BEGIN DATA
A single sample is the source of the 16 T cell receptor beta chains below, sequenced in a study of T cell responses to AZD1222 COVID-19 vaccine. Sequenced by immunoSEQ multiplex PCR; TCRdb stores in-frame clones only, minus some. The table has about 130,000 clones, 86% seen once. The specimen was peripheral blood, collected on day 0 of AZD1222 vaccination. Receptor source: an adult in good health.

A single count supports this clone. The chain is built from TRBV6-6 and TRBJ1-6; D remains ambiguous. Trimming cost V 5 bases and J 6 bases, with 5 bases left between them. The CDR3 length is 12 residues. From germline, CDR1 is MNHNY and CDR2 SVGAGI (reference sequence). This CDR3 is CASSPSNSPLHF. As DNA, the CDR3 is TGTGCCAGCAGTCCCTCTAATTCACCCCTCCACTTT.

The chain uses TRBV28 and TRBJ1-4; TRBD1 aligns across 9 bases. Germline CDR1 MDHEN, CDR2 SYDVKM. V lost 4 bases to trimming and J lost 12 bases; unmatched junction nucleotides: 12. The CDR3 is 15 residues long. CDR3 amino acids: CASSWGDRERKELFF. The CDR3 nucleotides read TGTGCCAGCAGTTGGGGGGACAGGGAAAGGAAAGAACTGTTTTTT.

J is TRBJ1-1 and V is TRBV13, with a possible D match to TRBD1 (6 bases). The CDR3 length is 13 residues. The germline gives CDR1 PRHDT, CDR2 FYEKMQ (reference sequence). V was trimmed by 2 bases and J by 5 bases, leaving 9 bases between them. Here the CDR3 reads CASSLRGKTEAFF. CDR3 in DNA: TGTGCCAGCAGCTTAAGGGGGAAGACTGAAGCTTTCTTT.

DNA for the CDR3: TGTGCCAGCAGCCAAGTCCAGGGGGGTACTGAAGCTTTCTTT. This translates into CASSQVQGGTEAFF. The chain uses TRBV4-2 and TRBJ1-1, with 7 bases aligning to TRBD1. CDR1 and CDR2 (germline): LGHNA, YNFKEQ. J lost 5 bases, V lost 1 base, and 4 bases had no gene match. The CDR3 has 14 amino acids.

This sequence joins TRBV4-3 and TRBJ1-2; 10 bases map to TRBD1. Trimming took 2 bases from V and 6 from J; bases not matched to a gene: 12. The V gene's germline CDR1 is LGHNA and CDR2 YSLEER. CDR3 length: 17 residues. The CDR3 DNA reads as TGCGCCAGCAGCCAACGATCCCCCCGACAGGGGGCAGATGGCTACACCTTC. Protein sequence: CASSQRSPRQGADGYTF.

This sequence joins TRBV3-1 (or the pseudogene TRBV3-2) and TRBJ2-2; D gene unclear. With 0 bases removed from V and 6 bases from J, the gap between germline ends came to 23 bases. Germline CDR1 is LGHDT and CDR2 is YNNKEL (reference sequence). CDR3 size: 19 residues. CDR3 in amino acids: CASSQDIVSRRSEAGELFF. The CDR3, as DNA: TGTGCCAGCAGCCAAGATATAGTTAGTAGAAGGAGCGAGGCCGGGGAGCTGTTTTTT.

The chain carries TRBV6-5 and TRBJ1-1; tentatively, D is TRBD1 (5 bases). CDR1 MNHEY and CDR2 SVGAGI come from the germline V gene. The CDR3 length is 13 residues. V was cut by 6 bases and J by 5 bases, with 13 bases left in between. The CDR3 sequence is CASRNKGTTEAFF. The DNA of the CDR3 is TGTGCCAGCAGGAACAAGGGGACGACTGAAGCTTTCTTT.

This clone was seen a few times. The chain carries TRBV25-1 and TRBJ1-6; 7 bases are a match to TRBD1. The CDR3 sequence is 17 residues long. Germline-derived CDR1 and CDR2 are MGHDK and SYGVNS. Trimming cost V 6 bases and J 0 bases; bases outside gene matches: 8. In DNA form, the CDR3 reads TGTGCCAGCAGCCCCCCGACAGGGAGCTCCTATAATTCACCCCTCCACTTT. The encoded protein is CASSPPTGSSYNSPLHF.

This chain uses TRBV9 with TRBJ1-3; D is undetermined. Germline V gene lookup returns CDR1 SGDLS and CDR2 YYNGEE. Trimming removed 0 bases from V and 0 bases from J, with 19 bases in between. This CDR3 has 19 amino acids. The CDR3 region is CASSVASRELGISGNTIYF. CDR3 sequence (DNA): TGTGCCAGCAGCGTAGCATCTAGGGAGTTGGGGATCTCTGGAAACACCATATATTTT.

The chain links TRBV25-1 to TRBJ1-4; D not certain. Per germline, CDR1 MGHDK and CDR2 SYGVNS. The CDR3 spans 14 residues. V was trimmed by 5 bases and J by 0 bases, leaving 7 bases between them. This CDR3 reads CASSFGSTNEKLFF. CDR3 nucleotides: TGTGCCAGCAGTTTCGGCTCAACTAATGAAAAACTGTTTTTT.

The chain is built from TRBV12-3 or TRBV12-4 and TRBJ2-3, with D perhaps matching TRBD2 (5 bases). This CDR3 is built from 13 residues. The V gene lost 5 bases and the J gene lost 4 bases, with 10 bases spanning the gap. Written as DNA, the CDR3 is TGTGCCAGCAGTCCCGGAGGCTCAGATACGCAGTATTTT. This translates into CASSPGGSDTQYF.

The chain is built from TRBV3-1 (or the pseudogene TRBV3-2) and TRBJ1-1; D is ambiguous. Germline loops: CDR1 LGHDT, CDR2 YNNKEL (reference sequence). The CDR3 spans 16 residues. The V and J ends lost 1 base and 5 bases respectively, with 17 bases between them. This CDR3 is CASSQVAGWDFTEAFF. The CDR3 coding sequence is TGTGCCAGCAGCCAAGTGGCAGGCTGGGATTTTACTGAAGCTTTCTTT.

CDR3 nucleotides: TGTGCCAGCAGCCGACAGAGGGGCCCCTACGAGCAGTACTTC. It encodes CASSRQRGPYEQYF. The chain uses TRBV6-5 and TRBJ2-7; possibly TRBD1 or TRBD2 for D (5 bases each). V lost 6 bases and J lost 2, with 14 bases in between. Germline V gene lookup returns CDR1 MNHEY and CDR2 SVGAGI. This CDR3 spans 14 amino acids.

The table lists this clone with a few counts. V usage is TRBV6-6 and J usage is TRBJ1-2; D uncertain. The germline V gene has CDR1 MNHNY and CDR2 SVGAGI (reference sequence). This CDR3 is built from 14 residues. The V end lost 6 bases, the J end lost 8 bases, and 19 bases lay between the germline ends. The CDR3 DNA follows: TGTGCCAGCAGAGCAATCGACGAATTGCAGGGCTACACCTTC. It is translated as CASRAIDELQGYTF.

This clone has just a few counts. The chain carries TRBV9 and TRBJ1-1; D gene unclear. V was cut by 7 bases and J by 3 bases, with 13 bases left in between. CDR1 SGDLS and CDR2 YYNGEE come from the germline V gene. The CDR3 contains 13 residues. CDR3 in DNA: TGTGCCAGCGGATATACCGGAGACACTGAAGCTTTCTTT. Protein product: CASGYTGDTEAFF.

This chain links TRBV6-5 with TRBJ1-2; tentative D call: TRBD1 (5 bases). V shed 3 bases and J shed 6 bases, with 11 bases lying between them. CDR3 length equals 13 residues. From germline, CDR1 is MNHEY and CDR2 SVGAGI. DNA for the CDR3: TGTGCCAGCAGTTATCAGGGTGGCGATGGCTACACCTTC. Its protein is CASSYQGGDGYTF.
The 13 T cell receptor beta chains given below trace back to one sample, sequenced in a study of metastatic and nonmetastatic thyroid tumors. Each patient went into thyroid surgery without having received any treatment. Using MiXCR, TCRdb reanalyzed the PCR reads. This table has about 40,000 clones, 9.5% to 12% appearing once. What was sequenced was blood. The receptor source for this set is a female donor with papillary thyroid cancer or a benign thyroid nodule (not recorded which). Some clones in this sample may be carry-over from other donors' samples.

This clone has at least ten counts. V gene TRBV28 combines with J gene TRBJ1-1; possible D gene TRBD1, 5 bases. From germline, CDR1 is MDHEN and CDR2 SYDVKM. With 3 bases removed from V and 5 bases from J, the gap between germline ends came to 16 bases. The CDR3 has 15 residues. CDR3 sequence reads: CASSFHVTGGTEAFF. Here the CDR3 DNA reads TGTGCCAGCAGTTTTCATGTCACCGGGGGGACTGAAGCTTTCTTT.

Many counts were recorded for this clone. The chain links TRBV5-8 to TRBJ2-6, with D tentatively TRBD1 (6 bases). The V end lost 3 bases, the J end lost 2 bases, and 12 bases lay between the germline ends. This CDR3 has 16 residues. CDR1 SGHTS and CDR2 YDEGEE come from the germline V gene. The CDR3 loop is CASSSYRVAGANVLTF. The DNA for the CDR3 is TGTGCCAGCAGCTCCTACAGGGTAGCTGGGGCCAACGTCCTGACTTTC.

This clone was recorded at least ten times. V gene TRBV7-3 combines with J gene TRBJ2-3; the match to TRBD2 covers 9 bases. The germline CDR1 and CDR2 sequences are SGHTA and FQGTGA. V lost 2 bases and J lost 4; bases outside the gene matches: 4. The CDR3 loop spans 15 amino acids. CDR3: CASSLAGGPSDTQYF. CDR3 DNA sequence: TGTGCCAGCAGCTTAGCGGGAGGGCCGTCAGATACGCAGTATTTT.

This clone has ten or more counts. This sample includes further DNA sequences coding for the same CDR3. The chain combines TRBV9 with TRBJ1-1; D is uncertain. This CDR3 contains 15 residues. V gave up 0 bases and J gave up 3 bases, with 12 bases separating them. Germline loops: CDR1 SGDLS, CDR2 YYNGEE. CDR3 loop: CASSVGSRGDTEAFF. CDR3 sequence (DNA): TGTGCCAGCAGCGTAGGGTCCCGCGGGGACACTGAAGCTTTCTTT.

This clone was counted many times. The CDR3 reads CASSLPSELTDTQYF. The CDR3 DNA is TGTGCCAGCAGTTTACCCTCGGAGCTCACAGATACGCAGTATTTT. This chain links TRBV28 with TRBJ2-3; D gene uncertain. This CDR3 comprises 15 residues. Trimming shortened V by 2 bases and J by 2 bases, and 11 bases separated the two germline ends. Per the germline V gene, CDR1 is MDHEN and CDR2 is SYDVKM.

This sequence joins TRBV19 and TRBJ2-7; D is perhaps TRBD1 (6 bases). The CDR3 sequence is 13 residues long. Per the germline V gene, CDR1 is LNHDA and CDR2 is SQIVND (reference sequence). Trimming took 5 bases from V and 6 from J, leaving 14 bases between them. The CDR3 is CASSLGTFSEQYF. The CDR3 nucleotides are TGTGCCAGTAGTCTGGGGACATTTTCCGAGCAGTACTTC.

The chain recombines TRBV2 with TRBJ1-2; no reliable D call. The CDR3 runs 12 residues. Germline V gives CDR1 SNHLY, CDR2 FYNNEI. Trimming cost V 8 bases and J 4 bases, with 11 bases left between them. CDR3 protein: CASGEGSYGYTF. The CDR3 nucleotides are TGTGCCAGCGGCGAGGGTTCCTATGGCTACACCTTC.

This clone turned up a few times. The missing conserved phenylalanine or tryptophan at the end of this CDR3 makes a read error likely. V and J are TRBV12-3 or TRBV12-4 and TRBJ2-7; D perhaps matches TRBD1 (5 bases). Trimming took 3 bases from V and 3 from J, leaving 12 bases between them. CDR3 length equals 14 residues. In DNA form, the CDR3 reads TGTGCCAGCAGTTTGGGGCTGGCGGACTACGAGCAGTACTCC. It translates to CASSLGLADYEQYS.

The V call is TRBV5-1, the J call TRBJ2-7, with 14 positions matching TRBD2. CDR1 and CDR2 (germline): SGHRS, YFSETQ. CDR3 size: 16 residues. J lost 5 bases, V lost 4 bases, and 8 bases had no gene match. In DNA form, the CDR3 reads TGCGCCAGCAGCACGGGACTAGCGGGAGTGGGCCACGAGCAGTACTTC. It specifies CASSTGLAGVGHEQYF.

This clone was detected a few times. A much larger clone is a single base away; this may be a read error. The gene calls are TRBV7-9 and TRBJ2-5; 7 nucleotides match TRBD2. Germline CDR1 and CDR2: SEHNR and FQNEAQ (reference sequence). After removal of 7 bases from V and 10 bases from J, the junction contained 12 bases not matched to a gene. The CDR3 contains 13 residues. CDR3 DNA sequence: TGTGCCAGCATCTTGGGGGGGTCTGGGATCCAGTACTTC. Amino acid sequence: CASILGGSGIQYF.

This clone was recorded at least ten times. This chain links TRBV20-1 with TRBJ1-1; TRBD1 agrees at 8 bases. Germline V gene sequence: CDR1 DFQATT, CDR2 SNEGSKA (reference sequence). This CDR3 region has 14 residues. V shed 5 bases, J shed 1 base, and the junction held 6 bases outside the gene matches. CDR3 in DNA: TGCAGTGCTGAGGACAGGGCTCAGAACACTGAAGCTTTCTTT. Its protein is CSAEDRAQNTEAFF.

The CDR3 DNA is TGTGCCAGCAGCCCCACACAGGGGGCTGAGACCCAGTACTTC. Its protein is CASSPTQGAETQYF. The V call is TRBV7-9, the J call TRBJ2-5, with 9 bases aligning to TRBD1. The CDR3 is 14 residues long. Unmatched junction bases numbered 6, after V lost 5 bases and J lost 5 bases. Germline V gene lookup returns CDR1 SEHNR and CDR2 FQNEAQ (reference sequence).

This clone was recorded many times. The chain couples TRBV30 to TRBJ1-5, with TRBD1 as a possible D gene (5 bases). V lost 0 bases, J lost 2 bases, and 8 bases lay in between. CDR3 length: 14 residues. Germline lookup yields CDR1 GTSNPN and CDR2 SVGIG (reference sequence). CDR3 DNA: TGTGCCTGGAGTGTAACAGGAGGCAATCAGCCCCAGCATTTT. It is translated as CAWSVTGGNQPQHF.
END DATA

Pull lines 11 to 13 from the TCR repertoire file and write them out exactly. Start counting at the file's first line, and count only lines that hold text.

The chain links TRBV25-1 to TRBJ1-4; D not certain. Per germline, CDR1 MGHDK and CDR2 SYGVNS. The CDR3 spans 14 residues. V was trimmed by 5 bases and J by 0 bases, leaving 7 bases between them. This CDR3 reads CASSFGSTNEKLFF. CDR3 nucleotides: TGTGCCAGCAGTTTCGGCTCAACTAATGAAAAACTGTTTTTT.

The chain is built from TRBV12-3 or TRBV12-4 and TRBJ2-3, with D perhaps matching TRBD2 (5 bases). This CDR3 is built from 13 residues. The V gene lost 5 bases and the J gene lost 4 bases, with 10 bases spanning the gap. Written as DNA, the CDR3 is TGTGCCAGCAGTCCCGGAGGCTCAGATACGCAGTATTTT. This translates into CASSPGGSDTQYF.

The chain is built from TRBV3-1 (or the pseudogene TRBV3-2) and TRBJ1-1; D is ambiguous. Germline loops: CDR1 LGHDT, CDR2 YNNKEL (reference sequence). The CDR3 spans 16 residues. The V and J ends lost 1 base and 5 bases respectively, with 17 bases between them. This CDR3 is CASSQVAGWDFTEAFF. The CDR3 coding sequence is TGTGCCAGCAGCCAAGTGGCAGGCTGGGATTTTACTGAAGCTTTCTTT.